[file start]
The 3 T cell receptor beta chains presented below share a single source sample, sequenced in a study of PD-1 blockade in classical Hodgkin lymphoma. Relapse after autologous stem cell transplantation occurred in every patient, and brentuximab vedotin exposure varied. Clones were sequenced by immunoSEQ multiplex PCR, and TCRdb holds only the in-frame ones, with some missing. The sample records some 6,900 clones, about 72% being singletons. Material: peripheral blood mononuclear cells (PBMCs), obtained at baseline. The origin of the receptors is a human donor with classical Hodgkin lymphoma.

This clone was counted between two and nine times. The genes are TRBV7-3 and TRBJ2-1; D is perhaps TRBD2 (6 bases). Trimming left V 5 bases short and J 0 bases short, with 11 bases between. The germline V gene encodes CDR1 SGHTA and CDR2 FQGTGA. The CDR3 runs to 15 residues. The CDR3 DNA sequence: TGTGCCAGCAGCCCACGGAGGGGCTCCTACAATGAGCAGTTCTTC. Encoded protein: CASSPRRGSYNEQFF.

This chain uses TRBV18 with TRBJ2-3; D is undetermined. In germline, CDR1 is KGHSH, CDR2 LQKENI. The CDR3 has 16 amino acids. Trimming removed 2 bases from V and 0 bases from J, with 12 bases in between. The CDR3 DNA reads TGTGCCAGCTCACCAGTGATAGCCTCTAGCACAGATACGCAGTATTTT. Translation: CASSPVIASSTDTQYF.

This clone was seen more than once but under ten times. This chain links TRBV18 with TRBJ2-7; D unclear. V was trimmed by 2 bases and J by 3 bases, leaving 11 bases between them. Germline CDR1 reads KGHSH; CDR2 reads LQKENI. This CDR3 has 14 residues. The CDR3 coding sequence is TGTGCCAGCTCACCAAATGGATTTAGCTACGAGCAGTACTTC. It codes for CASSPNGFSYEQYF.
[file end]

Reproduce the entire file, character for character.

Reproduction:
The 3 T cell receptor beta chains presented below share a single source sample, sequenced in a study of PD-1 blockade in classical Hodgkin lymphoma. Relapse after autologous stem cell transplantation occurred in every patient, and brentuximab vedotin exposure varied. Clones were sequenced by immunoSEQ multiplex PCR, and TCRdb holds only the in-frame ones, with some missing. The sample records some 6,900 clones, about 72% being singletons. Material: peripheral blood mononuclear cells (PBMCs), obtained at baseline. The origin of the receptors is a human donor with classical Hodgkin lymphoma.

This clone was counted between two and nine times. The genes are TRBV7-3 and TRBJ2-1; D is perhaps TRBD2 (6 bases). Trimming left V 5 bases short and J 0 bases short, with 11 bases between. The germline V gene encodes CDR1 SGHTA and CDR2 FQGTGA. The CDR3 runs to 15 residues. The CDR3 DNA sequence: TGTGCCAGCAGCCCACGGAGGGGCTCCTACAATGAGCAGTTCTTC. Encoded protein: CASSPRRGSYNEQFF.

This chain uses TRBV18 with TRBJ2-3; D is undetermined. In germline, CDR1 is KGHSH, CDR2 LQKENI. The CDR3 has 16 amino acids. Trimming removed 2 bases from V and 0 bases from J, with 12 bases in between. The CDR3 DNA reads TGTGCCAGCTCACCAGTGATAGCCTCTAGCACAGATACGCAGTATTTT. Translation: CASSPVIASSTDTQYF.

This clone was seen more than once but under ten times. This chain links TRBV18 with TRBJ2-7; D unclear. V was trimmed by 2 bases and J by 3 bases, leaving 11 bases between them. Germline CDR1 reads KGHSH; CDR2 reads LQKENI. This CDR3 has 14 residues. The CDR3 coding sequence is TGTGCCAGCTCACCAAATGGATTTAGCTACGAGCAGTACTTC. It codes for CASSPNGFSYEQYF.